You live with it day in and day out. It can range from mild to excruciating. It can remain constant or come and go.
But one thing never changes: Chronic joint pain limits your activities and compromises your quality of life.

 

Here are five things you may not know about chronic joint pain:

Millions suffer.

Though it is common, a variety of illnesses and injuries can cause chronic joint pain: sports injuries, overuse, rheumatoid arthritis, psoriatic arthritis, osteoarthritis, lupus, bursitis, gout, bone cancer and even depression. Osteoarthritis, brought on by age, joint injuries, genetics or being overweight, is the most common cause of chronic joint pain, affecting more than 30 million U.S. adults, according to the U.S. Centers for Disease Control and Prevention. The pain it causes costs an estimated $81 billion per year in lost wages. Treatments can vary. You should talk to a doctor to determine what might be causing the pain.

Life becomes unbearable.

Chronic joint pain develops over time and can become so intense that lying in bed doesn’t even bring relief. It hurts to walk, climb stairs, kneel or stoop. Chronic pain can cause the brain to misinterpret sensations from affected areas. You constantly anticipate pain, which causes stress and anxiety. Increased stress, along with disturbed sleep, social isolation and depression can make you vulnerable to mental illness, according to the National Institutes of Health.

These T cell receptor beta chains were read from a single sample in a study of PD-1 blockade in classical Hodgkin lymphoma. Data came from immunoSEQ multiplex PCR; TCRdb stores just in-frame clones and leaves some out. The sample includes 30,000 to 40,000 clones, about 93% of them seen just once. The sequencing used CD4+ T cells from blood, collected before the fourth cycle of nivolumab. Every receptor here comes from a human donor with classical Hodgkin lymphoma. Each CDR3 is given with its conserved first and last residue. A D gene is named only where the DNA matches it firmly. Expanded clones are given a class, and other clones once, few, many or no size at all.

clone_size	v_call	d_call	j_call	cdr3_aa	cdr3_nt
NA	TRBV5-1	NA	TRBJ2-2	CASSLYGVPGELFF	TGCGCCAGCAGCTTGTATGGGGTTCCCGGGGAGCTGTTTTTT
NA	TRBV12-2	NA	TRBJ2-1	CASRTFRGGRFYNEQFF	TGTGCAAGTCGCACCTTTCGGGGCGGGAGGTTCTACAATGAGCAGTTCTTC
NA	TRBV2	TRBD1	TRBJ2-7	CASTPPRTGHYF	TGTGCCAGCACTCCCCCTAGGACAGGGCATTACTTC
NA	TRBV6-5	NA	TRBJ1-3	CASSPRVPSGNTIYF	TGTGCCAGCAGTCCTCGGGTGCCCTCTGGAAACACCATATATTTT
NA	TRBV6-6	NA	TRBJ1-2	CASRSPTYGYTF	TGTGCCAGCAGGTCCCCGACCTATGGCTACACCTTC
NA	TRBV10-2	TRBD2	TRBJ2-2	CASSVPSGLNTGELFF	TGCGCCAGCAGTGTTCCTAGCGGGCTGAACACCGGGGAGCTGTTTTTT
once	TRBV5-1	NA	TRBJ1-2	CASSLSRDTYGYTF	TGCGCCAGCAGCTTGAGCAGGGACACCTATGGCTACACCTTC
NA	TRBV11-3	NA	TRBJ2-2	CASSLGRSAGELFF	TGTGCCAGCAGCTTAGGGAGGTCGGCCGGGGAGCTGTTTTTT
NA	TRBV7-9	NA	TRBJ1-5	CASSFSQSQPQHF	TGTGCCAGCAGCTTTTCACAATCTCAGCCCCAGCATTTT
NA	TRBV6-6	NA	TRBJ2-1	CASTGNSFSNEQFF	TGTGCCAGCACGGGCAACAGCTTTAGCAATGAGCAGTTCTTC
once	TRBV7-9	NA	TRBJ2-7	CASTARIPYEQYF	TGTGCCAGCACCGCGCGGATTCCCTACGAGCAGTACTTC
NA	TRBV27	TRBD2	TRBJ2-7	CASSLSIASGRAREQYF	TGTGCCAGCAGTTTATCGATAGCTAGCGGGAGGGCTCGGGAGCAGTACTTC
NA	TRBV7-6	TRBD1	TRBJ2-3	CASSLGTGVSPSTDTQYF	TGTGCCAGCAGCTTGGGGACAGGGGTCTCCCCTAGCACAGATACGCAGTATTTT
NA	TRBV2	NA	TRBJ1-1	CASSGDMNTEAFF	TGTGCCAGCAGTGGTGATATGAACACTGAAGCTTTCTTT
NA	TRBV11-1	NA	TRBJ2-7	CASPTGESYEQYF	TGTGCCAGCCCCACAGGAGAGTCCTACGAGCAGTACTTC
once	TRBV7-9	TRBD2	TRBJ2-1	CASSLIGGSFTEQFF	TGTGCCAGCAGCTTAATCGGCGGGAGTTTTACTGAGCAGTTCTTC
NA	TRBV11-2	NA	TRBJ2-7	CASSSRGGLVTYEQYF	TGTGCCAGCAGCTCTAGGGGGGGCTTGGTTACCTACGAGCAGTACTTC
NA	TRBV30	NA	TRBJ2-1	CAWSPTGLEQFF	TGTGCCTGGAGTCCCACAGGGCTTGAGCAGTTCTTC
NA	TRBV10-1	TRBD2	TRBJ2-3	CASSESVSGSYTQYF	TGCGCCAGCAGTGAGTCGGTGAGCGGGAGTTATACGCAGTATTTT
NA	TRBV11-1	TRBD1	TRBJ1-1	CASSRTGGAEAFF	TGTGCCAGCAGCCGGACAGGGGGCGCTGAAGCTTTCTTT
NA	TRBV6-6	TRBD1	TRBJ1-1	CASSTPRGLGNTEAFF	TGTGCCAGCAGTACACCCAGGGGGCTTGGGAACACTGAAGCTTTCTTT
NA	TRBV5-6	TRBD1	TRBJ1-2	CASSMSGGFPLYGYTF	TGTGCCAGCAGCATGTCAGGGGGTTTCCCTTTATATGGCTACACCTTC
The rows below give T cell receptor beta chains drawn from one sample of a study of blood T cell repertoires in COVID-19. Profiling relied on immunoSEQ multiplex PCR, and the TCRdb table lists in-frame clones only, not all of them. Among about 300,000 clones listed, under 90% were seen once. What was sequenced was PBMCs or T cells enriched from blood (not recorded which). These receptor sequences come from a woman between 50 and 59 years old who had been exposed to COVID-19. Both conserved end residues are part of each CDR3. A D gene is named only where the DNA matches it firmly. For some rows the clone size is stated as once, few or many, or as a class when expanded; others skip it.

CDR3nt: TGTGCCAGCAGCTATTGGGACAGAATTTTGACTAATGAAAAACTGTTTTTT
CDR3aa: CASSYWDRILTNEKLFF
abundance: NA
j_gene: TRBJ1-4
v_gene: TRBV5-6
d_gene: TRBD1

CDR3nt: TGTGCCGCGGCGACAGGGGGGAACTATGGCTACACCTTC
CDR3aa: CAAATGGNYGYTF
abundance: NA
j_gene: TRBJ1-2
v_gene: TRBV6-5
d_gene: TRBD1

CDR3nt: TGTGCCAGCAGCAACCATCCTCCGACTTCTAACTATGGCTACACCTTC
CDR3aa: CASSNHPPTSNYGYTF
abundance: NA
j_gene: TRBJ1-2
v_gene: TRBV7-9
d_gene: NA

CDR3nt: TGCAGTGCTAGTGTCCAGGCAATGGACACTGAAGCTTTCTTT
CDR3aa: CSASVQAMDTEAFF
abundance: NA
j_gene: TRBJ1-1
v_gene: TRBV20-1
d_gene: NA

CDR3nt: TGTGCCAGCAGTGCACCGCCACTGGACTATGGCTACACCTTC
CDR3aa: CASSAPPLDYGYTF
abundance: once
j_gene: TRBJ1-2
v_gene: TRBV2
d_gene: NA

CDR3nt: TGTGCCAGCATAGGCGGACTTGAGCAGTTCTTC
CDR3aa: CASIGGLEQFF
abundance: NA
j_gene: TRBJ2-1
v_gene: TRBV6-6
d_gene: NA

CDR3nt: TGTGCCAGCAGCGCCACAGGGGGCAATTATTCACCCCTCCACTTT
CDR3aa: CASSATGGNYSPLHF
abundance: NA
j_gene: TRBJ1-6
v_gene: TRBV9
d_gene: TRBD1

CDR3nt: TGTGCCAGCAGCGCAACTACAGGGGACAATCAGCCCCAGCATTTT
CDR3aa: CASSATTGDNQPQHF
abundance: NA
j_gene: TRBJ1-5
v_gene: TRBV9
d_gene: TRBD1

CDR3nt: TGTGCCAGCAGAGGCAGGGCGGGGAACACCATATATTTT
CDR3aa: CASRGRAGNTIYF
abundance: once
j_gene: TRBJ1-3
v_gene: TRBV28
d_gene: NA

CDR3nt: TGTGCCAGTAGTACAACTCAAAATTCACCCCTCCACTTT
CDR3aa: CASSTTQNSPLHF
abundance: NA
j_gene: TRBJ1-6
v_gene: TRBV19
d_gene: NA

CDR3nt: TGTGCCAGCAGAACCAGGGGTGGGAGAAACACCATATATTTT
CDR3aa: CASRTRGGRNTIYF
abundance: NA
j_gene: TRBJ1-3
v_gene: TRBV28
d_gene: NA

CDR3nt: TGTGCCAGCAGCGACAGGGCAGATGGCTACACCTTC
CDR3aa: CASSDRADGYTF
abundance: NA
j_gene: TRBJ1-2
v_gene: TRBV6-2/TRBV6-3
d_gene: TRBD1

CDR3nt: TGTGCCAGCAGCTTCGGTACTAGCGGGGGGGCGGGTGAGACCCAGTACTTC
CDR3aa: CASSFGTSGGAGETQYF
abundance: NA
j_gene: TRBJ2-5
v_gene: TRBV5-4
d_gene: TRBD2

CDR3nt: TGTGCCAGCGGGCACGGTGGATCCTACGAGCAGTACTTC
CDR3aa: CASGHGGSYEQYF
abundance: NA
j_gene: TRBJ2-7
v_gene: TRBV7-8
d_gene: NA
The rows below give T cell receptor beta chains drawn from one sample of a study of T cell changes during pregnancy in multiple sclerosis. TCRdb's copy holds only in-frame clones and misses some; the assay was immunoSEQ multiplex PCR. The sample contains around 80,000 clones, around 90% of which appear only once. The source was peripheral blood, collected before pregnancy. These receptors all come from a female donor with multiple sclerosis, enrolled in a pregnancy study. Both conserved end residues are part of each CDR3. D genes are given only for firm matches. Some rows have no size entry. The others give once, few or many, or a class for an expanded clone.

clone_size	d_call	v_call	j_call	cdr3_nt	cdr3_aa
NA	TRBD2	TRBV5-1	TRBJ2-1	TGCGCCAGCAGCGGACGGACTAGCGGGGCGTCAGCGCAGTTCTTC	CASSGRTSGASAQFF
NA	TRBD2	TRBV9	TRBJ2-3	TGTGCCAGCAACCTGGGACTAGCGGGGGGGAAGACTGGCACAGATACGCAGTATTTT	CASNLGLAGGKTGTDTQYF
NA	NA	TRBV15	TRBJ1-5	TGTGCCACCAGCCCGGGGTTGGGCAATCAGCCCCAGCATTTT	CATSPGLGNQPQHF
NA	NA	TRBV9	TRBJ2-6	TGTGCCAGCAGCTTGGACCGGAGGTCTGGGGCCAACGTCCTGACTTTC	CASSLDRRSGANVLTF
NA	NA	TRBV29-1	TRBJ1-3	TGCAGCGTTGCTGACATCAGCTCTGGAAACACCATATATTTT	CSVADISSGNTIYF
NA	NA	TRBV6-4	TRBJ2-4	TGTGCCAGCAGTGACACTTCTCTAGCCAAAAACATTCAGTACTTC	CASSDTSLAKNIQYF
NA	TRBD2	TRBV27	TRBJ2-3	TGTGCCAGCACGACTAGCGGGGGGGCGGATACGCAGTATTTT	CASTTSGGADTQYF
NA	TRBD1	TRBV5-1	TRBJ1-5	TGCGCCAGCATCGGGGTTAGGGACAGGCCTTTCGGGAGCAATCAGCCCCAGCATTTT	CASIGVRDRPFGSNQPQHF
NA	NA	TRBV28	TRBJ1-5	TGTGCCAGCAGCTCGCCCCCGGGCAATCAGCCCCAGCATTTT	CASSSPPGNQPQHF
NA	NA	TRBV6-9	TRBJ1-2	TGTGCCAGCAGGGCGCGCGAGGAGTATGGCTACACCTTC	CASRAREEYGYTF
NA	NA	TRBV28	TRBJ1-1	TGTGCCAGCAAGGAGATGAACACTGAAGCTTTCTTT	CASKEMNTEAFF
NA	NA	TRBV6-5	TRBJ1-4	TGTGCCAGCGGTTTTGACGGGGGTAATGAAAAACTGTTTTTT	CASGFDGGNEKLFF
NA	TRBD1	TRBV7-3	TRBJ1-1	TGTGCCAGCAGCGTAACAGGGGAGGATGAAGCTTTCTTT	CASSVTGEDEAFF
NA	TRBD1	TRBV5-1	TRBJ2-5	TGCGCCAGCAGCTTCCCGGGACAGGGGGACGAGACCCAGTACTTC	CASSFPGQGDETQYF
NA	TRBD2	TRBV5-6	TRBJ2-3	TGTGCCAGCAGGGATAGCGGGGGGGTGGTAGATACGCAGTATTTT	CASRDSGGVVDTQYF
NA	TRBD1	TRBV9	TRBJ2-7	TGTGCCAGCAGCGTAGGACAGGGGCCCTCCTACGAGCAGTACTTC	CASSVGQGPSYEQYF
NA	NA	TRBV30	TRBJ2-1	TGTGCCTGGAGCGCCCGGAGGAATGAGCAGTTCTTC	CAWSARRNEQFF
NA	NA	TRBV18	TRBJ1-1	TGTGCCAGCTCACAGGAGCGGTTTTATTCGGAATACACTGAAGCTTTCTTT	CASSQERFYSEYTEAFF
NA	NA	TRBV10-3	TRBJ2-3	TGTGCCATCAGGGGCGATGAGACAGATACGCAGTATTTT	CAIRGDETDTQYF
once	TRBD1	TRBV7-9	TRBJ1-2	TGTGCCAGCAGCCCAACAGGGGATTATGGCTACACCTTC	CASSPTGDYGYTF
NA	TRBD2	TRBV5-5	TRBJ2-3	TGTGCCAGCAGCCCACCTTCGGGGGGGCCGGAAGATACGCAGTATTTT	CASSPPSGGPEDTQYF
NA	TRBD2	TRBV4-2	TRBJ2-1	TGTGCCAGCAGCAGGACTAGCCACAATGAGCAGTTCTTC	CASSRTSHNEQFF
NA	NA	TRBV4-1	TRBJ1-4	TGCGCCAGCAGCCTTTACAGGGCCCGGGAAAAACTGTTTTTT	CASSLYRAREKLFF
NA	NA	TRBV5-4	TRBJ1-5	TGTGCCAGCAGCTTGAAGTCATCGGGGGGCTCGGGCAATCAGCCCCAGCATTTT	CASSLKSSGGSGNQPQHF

Many times, my patients’ spouses will tell me that when treatments have reduced pain, their loved ones become much more loveable.
— Terry Clyburn, MD, Houston Methodist orthopedic surgeon and joint replacement specialist

Injuries and damage quickly add up.

Younger individuals with numerous injuries and damage during their short lifetimes can suffer chronic joint pain. Sports injuries are among the most frequent chronic pain causes for people in their 20s. In addition, injuries sustained 20 to 30 years ago often lead to post-traumatic arthritis. Aging athletes don’t want to lose their athleticism, and treatments exist that allow them to remain active.

Pain becomes more likely with age.

One in two adults will develop symptoms of knee osteoarthritis during his or her lifetime, while one in four adults will development symptoms of hip osteoarthritis by age 85, according to the Arthritis Foundation. “Nationwide, it’s estimated that more than 1 million joints are replaced annually,” Clyburn said. “At Houston Methodist, our specialists perform more than 4,000 joint replacements per year.”

Joints become noisy.

Besides swelling and stiffness, symptoms also might include clicking, cracking, creaking or locking when a joint bends — or feeling a grating sensation. “As the joint becomes more severely arthritic, the noise may increase,” Clyburn said. “The noise is not always painful, but if it is and if it keeps you from enjoying your life, consult a doctor.”